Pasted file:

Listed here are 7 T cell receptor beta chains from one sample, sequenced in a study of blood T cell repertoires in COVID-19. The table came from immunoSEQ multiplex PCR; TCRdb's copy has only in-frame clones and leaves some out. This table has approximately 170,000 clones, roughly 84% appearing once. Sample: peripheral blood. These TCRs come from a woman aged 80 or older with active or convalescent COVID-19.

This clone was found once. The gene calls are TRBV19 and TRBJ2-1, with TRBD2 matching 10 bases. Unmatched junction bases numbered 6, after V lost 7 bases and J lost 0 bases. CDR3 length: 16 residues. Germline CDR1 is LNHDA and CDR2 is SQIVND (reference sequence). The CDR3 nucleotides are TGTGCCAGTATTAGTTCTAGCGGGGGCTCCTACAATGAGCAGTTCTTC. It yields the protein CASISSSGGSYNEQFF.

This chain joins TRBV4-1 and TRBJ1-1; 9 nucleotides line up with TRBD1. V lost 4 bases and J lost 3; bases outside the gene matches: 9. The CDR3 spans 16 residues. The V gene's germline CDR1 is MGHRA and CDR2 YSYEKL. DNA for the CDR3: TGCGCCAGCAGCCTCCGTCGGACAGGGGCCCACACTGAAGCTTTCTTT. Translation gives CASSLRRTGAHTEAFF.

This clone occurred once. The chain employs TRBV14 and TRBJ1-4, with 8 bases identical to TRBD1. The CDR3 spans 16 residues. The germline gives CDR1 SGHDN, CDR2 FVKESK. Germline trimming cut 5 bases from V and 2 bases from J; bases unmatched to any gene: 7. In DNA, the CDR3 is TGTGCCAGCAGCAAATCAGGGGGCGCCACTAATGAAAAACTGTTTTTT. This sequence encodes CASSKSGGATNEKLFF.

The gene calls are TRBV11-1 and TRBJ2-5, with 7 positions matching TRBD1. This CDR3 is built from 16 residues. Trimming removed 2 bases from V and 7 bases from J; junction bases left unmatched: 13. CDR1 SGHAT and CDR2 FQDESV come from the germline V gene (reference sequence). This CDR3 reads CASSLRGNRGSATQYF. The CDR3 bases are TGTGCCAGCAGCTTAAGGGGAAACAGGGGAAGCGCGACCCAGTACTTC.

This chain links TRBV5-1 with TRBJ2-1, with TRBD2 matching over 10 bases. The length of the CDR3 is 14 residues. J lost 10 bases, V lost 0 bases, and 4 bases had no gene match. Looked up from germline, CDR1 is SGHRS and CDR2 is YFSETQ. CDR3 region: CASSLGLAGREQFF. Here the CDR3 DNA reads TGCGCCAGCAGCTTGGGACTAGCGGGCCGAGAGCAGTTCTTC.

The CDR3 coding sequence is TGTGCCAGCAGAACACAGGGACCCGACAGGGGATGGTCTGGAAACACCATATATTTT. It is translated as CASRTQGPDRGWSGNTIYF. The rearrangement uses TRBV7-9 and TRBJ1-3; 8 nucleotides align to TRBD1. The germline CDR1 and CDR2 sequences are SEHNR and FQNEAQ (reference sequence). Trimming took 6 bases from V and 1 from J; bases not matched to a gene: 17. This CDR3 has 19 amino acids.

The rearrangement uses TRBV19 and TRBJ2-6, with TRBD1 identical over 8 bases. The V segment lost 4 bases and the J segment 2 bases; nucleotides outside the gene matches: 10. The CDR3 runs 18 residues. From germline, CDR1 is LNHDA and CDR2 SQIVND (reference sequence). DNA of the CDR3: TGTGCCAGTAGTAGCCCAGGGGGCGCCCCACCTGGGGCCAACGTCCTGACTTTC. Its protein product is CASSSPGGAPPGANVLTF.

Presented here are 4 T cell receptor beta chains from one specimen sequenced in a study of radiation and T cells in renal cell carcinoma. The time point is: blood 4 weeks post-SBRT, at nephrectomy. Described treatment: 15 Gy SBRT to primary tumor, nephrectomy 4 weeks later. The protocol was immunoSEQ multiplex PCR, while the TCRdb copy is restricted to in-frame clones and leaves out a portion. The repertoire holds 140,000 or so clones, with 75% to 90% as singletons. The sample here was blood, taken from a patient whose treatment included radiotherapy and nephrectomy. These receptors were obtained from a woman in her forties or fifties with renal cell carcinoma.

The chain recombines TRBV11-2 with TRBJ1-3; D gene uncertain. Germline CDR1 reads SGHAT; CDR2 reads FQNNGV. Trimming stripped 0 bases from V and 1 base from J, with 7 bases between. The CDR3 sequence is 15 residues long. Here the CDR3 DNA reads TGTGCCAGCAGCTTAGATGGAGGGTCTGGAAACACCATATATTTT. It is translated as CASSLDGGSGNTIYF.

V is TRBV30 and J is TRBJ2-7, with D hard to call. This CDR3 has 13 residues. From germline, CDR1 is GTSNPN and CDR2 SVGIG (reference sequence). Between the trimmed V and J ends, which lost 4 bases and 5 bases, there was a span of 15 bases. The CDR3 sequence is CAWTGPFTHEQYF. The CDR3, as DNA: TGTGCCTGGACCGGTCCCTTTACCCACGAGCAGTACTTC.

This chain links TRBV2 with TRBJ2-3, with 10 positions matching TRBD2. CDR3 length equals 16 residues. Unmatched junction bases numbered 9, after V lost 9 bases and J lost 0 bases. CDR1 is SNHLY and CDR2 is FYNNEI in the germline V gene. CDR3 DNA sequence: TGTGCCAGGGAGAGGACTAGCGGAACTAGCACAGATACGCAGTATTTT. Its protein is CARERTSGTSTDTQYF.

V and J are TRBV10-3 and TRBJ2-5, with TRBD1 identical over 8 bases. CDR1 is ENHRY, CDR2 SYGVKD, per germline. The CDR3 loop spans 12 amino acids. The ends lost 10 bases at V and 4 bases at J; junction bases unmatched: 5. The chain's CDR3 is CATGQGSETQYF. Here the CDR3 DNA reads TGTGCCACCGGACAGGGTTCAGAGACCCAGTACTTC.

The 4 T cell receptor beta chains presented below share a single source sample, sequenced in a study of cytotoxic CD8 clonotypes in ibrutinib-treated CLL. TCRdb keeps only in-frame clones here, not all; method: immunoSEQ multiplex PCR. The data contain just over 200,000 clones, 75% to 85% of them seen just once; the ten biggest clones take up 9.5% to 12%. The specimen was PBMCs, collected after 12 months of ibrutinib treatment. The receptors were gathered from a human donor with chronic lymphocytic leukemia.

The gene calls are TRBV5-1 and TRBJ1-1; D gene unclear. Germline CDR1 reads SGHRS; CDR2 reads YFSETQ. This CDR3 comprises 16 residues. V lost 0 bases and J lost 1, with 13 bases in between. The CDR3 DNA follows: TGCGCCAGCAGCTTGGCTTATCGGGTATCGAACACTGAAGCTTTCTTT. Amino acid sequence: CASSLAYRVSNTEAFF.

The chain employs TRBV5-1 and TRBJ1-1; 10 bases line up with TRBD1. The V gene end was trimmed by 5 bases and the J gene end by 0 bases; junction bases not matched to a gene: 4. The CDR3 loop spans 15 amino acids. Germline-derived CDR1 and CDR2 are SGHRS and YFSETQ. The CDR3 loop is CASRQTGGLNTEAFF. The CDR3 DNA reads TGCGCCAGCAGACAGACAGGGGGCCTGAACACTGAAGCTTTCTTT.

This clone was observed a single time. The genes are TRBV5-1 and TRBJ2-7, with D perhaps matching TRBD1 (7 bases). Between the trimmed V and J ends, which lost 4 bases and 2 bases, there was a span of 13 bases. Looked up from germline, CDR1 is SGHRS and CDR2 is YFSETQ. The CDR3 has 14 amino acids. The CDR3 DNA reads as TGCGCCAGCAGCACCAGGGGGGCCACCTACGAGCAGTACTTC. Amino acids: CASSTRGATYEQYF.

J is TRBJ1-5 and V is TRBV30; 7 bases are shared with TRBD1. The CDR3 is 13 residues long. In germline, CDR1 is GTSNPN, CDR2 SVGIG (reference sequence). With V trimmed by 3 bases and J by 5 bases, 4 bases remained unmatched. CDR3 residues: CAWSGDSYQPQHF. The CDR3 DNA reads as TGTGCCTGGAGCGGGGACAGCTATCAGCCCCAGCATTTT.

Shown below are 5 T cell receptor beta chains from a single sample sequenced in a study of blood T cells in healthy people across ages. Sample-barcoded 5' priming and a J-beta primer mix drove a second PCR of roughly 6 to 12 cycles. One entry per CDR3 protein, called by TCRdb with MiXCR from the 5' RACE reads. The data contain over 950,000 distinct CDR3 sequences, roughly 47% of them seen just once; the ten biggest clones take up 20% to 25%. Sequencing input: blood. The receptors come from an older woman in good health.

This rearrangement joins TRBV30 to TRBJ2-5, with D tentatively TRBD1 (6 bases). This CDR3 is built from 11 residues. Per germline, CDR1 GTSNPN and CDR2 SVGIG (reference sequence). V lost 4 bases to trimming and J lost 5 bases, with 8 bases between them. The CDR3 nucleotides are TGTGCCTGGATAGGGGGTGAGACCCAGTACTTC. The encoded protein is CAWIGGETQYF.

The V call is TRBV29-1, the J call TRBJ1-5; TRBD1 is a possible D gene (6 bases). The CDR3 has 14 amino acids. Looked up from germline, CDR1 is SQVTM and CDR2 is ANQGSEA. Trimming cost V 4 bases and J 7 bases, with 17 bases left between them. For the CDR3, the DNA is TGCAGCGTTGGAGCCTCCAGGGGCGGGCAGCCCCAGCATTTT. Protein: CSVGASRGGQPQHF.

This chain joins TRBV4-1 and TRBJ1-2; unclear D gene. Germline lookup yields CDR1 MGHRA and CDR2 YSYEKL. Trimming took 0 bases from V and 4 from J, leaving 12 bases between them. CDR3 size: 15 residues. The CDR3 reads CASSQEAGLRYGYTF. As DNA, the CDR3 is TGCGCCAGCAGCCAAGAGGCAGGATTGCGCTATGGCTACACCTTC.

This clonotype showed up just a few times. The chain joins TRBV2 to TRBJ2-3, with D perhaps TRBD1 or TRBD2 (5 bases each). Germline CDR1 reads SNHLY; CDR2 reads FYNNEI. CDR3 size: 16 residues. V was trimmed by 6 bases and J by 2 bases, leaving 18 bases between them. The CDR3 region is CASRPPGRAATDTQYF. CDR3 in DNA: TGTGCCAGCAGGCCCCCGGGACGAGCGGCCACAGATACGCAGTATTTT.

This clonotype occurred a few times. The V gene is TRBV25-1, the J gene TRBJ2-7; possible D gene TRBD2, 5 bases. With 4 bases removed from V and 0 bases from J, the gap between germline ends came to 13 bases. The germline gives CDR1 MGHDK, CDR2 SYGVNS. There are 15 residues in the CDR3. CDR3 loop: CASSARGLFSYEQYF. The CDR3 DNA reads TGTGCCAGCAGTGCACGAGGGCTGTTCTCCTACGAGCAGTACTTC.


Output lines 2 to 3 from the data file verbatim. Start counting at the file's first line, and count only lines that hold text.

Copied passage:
This clone was found once. The gene calls are TRBV19 and TRBJ2-1, with TRBD2 matching 10 bases. Unmatched junction bases numbered 6, after V lost 7 bases and J lost 0 bases. CDR3 length: 16 residues. Germline CDR1 is LNHDA and CDR2 is SQIVND (reference sequence). The CDR3 nucleotides are TGTGCCAGTATTAGTTCTAGCGGGGGCTCCTACAATGAGCAGTTCTTC. It yields the protein CASISSSGGSYNEQFF.

This chain joins TRBV4-1 and TRBJ1-1; 9 nucleotides line up with TRBD1. V lost 4 bases and J lost 3; bases outside the gene matches: 9. The CDR3 spans 16 residues. The V gene's germline CDR1 is MGHRA and CDR2 YSYEKL. DNA for the CDR3: TGCGCCAGCAGCCTCCGTCGGACAGGGGCCCACACTGAAGCTTTCTTT. Translation gives CASSLRRTGAHTEAFF.